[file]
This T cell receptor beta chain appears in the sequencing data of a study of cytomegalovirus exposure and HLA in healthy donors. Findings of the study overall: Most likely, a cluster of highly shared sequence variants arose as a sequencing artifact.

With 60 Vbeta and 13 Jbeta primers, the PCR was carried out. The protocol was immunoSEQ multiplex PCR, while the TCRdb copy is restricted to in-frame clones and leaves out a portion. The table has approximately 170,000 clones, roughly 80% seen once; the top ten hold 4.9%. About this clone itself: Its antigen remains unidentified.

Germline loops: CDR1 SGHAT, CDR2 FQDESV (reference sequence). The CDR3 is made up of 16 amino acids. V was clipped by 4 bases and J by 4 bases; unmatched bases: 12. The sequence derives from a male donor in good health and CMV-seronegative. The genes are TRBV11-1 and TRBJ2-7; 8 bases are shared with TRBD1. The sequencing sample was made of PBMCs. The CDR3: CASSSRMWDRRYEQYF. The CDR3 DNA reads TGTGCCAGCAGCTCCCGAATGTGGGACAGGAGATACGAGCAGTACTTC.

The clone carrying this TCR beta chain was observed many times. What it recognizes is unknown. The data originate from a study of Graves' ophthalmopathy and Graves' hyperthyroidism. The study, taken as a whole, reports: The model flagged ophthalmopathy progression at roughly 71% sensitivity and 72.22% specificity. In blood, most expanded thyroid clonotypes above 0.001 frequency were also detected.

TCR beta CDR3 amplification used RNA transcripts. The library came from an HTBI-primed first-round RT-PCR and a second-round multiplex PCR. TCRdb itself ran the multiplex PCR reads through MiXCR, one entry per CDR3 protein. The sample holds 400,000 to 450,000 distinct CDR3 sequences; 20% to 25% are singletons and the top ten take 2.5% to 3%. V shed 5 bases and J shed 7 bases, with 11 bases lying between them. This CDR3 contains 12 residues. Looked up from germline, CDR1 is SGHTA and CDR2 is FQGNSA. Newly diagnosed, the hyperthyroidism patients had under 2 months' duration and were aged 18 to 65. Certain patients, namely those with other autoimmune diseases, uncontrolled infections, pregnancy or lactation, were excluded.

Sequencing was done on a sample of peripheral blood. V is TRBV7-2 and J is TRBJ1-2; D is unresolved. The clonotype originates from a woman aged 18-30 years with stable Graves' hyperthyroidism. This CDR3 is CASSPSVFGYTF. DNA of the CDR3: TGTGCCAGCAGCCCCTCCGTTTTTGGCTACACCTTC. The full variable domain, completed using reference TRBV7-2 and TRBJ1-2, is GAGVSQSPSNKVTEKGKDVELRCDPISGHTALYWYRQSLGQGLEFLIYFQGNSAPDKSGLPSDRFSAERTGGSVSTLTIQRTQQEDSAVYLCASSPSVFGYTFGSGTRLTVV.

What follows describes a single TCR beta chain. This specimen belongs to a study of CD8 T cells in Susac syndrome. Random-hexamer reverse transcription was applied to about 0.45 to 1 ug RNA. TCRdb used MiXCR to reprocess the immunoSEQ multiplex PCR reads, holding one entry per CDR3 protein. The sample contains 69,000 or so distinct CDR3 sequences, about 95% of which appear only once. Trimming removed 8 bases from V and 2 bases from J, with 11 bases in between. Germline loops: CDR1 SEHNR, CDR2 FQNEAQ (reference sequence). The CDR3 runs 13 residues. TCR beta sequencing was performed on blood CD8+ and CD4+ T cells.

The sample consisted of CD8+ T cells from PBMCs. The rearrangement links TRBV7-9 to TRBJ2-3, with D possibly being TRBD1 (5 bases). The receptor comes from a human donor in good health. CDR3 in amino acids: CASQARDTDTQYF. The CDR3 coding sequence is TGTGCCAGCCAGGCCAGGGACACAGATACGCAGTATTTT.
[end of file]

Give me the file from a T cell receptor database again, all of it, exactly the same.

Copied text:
This T cell receptor beta chain appears in the sequencing data of a study of cytomegalovirus exposure and HLA in healthy donors. Findings of the study overall: Most likely, a cluster of highly shared sequence variants arose as a sequencing artifact.

With 60 Vbeta and 13 Jbeta primers, the PCR was carried out. The protocol was immunoSEQ multiplex PCR, while the TCRdb copy is restricted to in-frame clones and leaves out a portion. The table has approximately 170,000 clones, roughly 80% seen once; the top ten hold 4.9%. About this clone itself: Its antigen remains unidentified.

Germline loops: CDR1 SGHAT, CDR2 FQDESV (reference sequence). The CDR3 is made up of 16 amino acids. V was clipped by 4 bases and J by 4 bases; unmatched bases: 12. The sequence derives from a male donor in good health and CMV-seronegative. The genes are TRBV11-1 and TRBJ2-7; 8 bases are shared with TRBD1. The sequencing sample was made of PBMCs. The CDR3: CASSSRMWDRRYEQYF. The CDR3 DNA reads TGTGCCAGCAGCTCCCGAATGTGGGACAGGAGATACGAGCAGTACTTC.

The clone carrying this TCR beta chain was observed many times. What it recognizes is unknown. The data originate from a study of Graves' ophthalmopathy and Graves' hyperthyroidism. The study, taken as a whole, reports: The model flagged ophthalmopathy progression at roughly 71% sensitivity and 72.22% specificity. In blood, most expanded thyroid clonotypes above 0.001 frequency were also detected.

TCR beta CDR3 amplification used RNA transcripts. The library came from an HTBI-primed first-round RT-PCR and a second-round multiplex PCR. TCRdb itself ran the multiplex PCR reads through MiXCR, one entry per CDR3 protein. The sample holds 400,000 to 450,000 distinct CDR3 sequences; 20% to 25% are singletons and the top ten take 2.5% to 3%. V shed 5 bases and J shed 7 bases, with 11 bases lying between them. This CDR3 contains 12 residues. Looked up from germline, CDR1 is SGHTA and CDR2 is FQGNSA. Newly diagnosed, the hyperthyroidism patients had under 2 months' duration and were aged 18 to 65. Certain patients, namely those with other autoimmune diseases, uncontrolled infections, pregnancy or lactation, were excluded.

Sequencing was done on a sample of peripheral blood. V is TRBV7-2 and J is TRBJ1-2; D is unresolved. The clonotype originates from a woman aged 18-30 years with stable Graves' hyperthyroidism. This CDR3 is CASSPSVFGYTF. DNA of the CDR3: TGTGCCAGCAGCCCCTCCGTTTTTGGCTACACCTTC. The full variable domain, completed using reference TRBV7-2 and TRBJ1-2, is GAGVSQSPSNKVTEKGKDVELRCDPISGHTALYWYRQSLGQGLEFLIYFQGNSAPDKSGLPSDRFSAERTGGSVSTLTIQRTQQEDSAVYLCASSPSVFGYTFGSGTRLTVV.

What follows describes a single TCR beta chain. This specimen belongs to a study of CD8 T cells in Susac syndrome. Random-hexamer reverse transcription was applied to about 0.45 to 1 ug RNA. TCRdb used MiXCR to reprocess the immunoSEQ multiplex PCR reads, holding one entry per CDR3 protein. The sample contains 69,000 or so distinct CDR3 sequences, about 95% of which appear only once. Trimming removed 8 bases from V and 2 bases from J, with 11 bases in between. Germline loops: CDR1 SEHNR, CDR2 FQNEAQ (reference sequence). The CDR3 runs 13 residues. TCR beta sequencing was performed on blood CD8+ and CD4+ T cells.

The sample consisted of CD8+ T cells from PBMCs. The rearrangement links TRBV7-9 to TRBJ2-3, with D possibly being TRBD1 (5 bases). The receptor comes from a human donor in good health. CDR3 in amino acids: CASQARDTDTQYF. The CDR3 coding sequence is TGTGCCAGCCAGGCCAGGGACACAGATACGCAGTATTTT.